Project Manager’s Guide to Project Planning

Communication

Everyone knows that being a Project Manager can be a tough job, but also a necessary role, that can bring extraordinary value to your company. There are constant demands on your time, schedules to keep on track, resources to monitor, etc. A recent study said that more than 60% of project failures are linked to internal issues such as insufficient resources or missed deadlines. These are the reasons you assign a Project Manager in the first place.

With new project managers added all the time, with an estimated 16 million new project management positions scheduled to be added by 2020, the industry needs as many tips as possible to help make your projects successfull.

1. Create Clear Goals

Start by understanding the big picture that your project is trying to accomplish. For everyone involved as stakeholder, try to understand what the goal is and how to prevent these items:

• Scope Creep – Don’t allow the project to take on tasks and goals outside of the original goals
• Over Budget – Stay on your approved budget by focusing on what is important
• Extra Requirements – Prevent anyone from adding unapproved new requirements and tasks
• Poor Quality – Don’t allow stakeholders to squeeze you or your team so that poor quality is an option
• Late Tasks – Don’t get behind schedule and feel that items can be delivered late
• Missing Resources – Securing your resources in advance will reduce issues later in the project

2. Communicate Expectations

People all have to be working together as a team to make your project a successful project. You must clearly communicate your expectations as the project manager (and expect other members of your team to communicate their own expectations) as part of starting any project. These expectations should include:

• Scope Statement
• List of Deliverables and Due Dates
• Roles and Responsibilities
• Communication Plan and Schedule
• Who and How to ask questions

3. Understand Risks

Even if you have planned everything and you have stacks of written documentation, your project will face unexpected events. Business requirements change, people quit, budgets change, etc. What a good project manager to does it plan for the unexpected. You probably can’t predict everything that will happen, but you can expect the unexpected and create a plan for what you might do for the most likely items that may occur.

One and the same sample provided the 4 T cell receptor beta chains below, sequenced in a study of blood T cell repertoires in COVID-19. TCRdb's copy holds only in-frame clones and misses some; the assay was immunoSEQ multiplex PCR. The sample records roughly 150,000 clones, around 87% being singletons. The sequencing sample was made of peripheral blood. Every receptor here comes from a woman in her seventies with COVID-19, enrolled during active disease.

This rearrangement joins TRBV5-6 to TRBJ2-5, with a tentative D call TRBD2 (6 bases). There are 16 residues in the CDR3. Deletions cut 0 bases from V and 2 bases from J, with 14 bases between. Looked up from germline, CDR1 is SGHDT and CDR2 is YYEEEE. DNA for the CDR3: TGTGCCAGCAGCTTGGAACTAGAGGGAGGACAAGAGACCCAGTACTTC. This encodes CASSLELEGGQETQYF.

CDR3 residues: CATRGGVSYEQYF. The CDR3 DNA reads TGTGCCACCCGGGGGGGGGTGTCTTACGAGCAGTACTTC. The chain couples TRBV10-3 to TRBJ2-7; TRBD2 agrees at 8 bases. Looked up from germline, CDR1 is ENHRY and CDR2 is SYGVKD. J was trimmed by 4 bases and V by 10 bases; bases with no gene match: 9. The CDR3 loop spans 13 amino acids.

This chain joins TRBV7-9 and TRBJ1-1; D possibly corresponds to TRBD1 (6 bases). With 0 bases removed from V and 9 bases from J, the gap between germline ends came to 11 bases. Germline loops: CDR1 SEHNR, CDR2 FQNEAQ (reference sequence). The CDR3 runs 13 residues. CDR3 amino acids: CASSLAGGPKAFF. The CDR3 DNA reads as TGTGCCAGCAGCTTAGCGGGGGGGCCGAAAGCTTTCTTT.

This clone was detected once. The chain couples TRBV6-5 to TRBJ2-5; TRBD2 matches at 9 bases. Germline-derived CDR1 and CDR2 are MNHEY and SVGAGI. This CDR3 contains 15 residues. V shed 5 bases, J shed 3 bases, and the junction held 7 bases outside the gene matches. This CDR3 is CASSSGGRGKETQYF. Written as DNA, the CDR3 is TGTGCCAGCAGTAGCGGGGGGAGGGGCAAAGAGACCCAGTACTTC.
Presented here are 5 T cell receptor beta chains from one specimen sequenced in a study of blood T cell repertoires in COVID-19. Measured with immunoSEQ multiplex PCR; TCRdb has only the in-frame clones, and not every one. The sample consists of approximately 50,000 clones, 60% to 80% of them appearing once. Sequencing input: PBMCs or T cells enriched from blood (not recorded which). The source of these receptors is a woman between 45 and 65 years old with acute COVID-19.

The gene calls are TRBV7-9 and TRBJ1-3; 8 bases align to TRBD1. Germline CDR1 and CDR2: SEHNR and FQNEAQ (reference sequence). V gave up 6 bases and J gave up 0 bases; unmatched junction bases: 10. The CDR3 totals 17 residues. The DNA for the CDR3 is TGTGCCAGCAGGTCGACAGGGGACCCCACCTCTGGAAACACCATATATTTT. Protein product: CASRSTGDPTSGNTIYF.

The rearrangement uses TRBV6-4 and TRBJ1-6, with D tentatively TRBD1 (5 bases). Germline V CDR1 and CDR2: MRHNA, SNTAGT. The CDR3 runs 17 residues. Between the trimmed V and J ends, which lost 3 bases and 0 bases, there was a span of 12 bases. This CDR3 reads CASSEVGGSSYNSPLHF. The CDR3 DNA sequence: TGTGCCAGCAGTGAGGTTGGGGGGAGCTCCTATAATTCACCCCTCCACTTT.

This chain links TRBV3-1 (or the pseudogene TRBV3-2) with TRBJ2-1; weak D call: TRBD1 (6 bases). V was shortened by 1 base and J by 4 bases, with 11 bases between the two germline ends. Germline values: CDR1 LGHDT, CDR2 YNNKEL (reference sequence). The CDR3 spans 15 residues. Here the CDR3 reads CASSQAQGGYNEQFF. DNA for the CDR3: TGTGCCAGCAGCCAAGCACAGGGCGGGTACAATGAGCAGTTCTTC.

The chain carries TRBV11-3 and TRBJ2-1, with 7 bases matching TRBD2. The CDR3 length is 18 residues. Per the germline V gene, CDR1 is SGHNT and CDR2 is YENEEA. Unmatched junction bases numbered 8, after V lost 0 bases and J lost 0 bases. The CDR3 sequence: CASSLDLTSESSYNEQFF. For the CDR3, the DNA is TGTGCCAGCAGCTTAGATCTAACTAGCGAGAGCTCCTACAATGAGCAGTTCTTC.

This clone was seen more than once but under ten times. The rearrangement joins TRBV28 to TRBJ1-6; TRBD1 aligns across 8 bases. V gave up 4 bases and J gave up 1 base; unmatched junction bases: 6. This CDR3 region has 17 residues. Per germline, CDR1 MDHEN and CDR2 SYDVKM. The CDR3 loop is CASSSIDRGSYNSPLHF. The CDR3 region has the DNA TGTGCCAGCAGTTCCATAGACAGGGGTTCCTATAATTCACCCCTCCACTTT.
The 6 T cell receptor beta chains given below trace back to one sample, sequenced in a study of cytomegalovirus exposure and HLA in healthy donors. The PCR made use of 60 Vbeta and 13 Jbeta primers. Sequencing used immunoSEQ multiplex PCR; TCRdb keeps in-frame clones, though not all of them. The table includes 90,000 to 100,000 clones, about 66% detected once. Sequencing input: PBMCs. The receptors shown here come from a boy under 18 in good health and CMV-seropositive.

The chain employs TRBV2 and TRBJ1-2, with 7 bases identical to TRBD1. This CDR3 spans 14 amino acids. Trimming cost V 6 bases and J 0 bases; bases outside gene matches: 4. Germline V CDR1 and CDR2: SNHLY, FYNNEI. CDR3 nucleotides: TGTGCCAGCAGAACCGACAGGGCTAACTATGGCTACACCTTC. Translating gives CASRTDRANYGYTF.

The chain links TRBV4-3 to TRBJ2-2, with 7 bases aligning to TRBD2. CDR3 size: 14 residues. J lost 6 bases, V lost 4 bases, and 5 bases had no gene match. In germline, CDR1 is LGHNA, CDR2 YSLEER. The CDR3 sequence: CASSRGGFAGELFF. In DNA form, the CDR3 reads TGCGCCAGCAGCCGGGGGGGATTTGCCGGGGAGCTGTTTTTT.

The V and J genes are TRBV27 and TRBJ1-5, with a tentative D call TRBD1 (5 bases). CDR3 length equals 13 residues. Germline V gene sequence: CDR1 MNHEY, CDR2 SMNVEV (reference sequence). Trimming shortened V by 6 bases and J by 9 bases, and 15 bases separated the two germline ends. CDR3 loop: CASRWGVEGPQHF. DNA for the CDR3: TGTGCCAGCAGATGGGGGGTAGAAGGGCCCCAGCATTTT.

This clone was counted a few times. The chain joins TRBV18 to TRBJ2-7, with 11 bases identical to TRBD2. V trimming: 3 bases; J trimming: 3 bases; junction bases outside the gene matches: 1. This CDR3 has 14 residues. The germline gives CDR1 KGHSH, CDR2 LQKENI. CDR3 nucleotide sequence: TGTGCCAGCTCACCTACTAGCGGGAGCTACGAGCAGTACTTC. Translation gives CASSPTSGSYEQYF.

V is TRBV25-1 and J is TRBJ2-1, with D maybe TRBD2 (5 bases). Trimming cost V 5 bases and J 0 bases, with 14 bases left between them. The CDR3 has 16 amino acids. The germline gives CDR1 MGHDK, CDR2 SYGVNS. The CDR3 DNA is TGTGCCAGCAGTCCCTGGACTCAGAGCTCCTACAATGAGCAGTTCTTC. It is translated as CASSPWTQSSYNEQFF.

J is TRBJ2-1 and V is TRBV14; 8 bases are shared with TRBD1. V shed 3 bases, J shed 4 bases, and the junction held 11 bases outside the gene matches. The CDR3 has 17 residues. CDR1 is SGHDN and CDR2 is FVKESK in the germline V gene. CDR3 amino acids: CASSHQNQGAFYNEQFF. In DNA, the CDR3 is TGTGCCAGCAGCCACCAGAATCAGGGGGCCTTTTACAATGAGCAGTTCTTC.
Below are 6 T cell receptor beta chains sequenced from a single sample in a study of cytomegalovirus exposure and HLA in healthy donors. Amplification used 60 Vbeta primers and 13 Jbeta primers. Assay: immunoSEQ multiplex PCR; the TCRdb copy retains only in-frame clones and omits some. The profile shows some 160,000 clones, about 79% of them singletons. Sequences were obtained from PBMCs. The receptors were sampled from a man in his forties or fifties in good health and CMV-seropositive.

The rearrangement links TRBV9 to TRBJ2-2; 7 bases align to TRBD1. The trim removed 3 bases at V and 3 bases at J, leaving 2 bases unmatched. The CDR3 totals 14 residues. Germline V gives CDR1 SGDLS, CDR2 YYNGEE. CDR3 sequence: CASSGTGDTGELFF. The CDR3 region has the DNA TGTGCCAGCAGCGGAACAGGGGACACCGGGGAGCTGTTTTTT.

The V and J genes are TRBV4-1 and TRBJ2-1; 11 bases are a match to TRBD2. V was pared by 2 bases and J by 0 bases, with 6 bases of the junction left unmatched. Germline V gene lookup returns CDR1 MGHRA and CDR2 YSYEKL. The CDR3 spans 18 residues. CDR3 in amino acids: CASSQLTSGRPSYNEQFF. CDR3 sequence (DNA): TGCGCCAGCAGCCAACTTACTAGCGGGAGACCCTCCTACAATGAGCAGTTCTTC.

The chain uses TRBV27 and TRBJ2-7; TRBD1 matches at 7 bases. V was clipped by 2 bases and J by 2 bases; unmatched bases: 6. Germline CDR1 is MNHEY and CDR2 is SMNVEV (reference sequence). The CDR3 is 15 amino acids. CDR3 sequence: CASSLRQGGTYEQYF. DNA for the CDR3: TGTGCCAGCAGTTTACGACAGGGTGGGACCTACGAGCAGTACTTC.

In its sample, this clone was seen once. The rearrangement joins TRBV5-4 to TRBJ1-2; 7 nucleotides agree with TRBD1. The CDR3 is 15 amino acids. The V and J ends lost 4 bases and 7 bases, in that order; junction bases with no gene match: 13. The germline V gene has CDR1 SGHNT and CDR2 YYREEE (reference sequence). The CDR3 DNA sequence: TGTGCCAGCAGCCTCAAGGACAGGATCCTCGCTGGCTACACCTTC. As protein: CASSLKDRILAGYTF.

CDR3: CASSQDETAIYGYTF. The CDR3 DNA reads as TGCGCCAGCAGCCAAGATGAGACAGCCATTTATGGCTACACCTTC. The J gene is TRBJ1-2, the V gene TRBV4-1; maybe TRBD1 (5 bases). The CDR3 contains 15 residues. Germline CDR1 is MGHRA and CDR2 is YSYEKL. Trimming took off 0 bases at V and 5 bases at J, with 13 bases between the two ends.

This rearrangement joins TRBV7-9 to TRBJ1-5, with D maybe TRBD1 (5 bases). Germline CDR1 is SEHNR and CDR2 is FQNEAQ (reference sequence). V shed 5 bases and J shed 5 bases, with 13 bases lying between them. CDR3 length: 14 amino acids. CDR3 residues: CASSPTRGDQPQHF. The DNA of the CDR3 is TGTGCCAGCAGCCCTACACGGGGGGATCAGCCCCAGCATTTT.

Identify the most likely risks, and summarize what you would do to address those issues, in a written risk management plan. In the event of something bad happening, you flip open the risk plan and execute the steps. You won’t always have a plan for every risk, but it really reduces the stress and team member panic if you at least have a written plan to help identify the proper steps.

4. Minimize Meetings

The usefulness of meeting has been studies several times, and these studies never say you should have more meetings. About one third of all meetings are not useful. While meetings are a necessary part of successful project planning, you must consider whether a meeting is a best use of your team’s time. Usually a well-crafted email can more useful than a meeting. You need to understand that the more time spent your team is in meeting the less time they spend on actual project deliverables. Don’t schedule a meeting unless it is absolutely required, with a clear and written agenda.

5. Kickoff Meeting

The initial project kickoff meeting is the most important meeting of the entire project. When planning your keickoff meeting be sure to do these items:

• Invite the correct people
• Quickly determine of the meeting attendees must be present or if they can be online
• Create a detailed written agenda
• Determine if this can be an online meeting or if it needs to be held in person
• Reschedule if the key players can’t attend
• Know what information people should have learned from the meeting, before the meeting starts

6. Project Reporting

As project manager, you should be collecting data throughout the project. This includes who is working on which task, percentage done, due dates, tasks completed, etc. The only way management will know if your project is on track is to run and distribute consistent reports. This can often be accomplished through your project management software, but you might have your own custom reporting formats that help your management team understand the progress of your project.

If your project is running well and on time, make sure that is easy to see on the reports. If your project is having problems, that should also be easy to see on the reports. Honesty and trust are two distinguishing qualities you don’t want to compromise.

7. Project Tools

You have to decide what tools you need to do an effective job and then use those tools in a consistent way. You would not trust the skills of a carpenter that insists on using a bent piece of rusty sewer pipe as a hammer, and you shouldn’t expect to be trusted as a project manager without using the proper tools of your trade. While not all project management tools on the market are created equal, you need to decide what works for you and get to know those tools really well. Your selected tools need to allow for the following:

• Identify Project Tasks and Resources
• Organize Tasks into Timelines
• Reporting to Communicate Progress
• Customization to fit your Team

You will also need something that is learnable, easy to use, and updatable. This means you have selected a product that has some learning resources available like books or online content. It should be intuitive and easy to use, so the simplest features are the easiest to use without extensive training. The product should also be actively supported and updated. You don’t want to use a product that is abandoned by the builder and hasn’t seen any updates in 10 years.

 

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